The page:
Plaster Cracks: Serious or Cosmetic?

MikeRussMay 11, 2011

Hello everyone,

My wife and I just bought our first house last month - a 1915 spanish style colonial, and the fun is beginning already :-/ I've been reading the forums here for a bit, but didn't see anything regarding our specific situation, so if anyone has any insight it would be greatly appreciated. During our home inspection, our inspector noticed some structural problems in the basement, where old termite damage had eroded some joists near the foundation wall, causing floor sagging. We subsequently had a structural inspector, who recommended having work done, including sistering some joists, etc - all of which was completed prior to closing. We've been living there roughly 3 weeks now, and I've started noticing small hairline cracks appearing in the plaster almost daily, both in the load-bearing wall where most of the work was done, as well as in the ceiling of the same room. I'm unsure if these were pre-existing (but freshly painted over) and now that the house is being lived in (it sat empty for ~1yr) they are appearing? The other possibilities are that 1) the structural work was inadequate and there are still issues or 2) that these are appearing simply because structural work has been done (and it isn't a big deal). If anyone has any advice or suggestions, they would be very welcome - I'd really like avoid hiring another structural engineer unless absolutely necessary. Sorry for the lengthy post, and thanks!

Mike

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badgergrrl

What kind of cracks are they? Are they diagonal, vertical or horizontal?
Can you post pictures?

    Bookmark   May 11, 2011 at 10:42AM
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MikeRuss

I can later tonight (at work), but to answer your question, they are all three. The diagonal are only on the wall where the work was done, and radiate from the corner of the windows.

    Bookmark   May 11, 2011 at 11:16AM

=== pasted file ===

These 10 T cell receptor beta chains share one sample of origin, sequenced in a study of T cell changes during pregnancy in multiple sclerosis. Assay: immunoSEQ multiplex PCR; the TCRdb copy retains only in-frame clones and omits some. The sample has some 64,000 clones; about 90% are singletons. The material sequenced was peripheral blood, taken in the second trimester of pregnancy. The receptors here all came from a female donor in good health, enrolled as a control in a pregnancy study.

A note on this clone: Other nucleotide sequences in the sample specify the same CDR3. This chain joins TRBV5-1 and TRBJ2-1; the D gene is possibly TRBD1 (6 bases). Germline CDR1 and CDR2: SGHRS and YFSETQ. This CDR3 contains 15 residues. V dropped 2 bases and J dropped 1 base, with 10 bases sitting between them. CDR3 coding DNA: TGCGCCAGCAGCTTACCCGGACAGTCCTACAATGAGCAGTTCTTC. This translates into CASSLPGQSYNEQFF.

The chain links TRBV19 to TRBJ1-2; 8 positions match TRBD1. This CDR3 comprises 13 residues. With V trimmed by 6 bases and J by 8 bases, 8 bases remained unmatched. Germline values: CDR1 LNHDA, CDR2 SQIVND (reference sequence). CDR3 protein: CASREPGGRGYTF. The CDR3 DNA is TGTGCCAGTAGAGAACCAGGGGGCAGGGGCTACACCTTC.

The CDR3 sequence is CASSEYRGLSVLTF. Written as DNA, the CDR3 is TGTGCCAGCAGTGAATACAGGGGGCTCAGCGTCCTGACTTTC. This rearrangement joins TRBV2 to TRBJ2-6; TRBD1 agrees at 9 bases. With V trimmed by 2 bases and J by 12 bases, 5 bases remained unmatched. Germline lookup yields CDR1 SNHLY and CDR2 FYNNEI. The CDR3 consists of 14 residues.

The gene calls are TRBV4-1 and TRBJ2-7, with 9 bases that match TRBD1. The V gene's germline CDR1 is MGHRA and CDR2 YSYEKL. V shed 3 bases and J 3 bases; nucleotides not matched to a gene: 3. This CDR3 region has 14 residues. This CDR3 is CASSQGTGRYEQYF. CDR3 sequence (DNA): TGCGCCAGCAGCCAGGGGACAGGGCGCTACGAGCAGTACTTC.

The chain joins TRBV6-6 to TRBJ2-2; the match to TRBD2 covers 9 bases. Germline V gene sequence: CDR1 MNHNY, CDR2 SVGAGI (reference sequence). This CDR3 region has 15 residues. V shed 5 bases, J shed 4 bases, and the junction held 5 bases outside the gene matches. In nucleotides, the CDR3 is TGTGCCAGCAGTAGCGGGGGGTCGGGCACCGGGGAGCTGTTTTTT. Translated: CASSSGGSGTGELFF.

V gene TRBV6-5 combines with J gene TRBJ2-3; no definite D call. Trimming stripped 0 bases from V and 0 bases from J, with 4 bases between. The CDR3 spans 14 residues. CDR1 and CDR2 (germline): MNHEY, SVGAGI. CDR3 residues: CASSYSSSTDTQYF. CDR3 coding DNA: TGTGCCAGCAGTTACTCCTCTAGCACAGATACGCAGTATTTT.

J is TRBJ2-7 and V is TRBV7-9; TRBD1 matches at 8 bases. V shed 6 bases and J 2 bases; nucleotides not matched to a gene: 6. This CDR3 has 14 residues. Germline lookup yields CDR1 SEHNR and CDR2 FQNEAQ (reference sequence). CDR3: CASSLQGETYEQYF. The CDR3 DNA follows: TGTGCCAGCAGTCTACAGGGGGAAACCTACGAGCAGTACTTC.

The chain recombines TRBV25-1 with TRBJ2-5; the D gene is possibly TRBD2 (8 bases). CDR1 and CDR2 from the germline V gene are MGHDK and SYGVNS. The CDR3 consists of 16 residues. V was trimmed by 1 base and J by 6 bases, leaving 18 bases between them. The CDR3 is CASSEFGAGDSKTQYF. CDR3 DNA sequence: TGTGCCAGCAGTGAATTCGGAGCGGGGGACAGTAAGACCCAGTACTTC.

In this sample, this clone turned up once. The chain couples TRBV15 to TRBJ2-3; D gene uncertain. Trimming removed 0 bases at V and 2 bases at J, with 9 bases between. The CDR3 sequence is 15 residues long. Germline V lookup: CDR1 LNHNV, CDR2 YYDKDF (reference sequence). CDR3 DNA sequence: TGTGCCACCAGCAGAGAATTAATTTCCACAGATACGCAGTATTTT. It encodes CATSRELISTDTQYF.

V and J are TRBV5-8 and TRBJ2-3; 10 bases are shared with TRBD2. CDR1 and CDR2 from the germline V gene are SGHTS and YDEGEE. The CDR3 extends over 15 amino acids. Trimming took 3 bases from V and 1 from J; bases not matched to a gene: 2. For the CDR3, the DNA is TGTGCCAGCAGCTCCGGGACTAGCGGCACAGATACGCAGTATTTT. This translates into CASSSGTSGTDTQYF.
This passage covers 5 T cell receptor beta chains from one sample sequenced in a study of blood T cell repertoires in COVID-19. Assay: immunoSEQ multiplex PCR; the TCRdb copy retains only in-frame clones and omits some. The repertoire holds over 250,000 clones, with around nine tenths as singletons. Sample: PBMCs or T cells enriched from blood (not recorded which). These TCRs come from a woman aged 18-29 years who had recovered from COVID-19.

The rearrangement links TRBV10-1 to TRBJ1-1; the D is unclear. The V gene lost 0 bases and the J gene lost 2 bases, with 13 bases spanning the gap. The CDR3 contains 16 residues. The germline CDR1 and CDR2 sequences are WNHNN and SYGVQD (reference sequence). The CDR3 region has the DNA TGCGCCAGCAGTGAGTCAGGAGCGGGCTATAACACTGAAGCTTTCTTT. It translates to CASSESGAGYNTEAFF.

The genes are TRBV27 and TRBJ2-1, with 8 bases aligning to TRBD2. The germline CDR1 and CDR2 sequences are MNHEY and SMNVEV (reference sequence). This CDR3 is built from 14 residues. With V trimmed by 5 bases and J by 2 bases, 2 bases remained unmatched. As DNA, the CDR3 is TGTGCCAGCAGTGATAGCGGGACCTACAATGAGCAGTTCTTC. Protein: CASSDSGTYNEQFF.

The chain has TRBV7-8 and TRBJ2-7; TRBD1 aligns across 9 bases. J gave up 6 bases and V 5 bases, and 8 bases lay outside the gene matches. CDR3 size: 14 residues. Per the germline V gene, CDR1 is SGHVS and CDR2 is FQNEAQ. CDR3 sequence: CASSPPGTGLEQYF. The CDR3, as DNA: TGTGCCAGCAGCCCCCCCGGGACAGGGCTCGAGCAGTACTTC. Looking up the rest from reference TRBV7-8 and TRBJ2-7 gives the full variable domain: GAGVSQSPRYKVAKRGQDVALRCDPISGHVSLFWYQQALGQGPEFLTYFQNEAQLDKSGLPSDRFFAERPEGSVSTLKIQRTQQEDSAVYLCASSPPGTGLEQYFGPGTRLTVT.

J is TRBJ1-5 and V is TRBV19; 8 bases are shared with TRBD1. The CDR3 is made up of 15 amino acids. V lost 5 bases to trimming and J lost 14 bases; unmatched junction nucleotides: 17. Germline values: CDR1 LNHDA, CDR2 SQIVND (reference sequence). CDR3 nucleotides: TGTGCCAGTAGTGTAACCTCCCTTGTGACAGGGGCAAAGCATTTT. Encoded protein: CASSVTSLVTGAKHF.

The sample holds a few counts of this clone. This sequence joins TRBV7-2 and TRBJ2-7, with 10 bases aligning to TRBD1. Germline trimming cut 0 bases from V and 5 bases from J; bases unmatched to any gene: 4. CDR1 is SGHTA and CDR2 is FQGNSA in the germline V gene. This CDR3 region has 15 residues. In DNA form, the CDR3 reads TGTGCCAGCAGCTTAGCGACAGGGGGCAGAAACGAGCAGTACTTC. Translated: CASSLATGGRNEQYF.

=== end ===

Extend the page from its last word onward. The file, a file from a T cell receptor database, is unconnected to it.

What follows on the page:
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brickeyee

"The diagonal are only on the wall where the work was done, and radiate from the corner of the windows."

Most likely caused by the structural repairs, especially at the upper corners of openings (doors or windows).

Plaster is not very forgiving of ANY movement.

Newer wood used in the repair may have first lifted the wall, then lowered it down partly as the new wood dried out and shrank.

If the cracks are very fine and the plaster is in the same plane on each side you probably need to just wait for a complete heating and cooling season before making repairs.

    Bookmark   May 11, 2011 at 12:04PM
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MikeRuss

Thanks brickeyee,

Have read some of your other plaster posts. Recommend widening the cracks with a utility knife followed by easysand90?

    Bookmark   May 11, 2011 at 3:58PM
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brickeyee

If they are truly hairline a decent coat of paint may cover them.

If they are actually open cracks a light tolling to remove anything on the edges that might be loose and them some Easysand should close them up.

If they open again it means further movement has occurred.

I would be inclined to wait as long as you can and let any movement end before doing much..

    Bookmark   May 14, 2011 at 2:23PM
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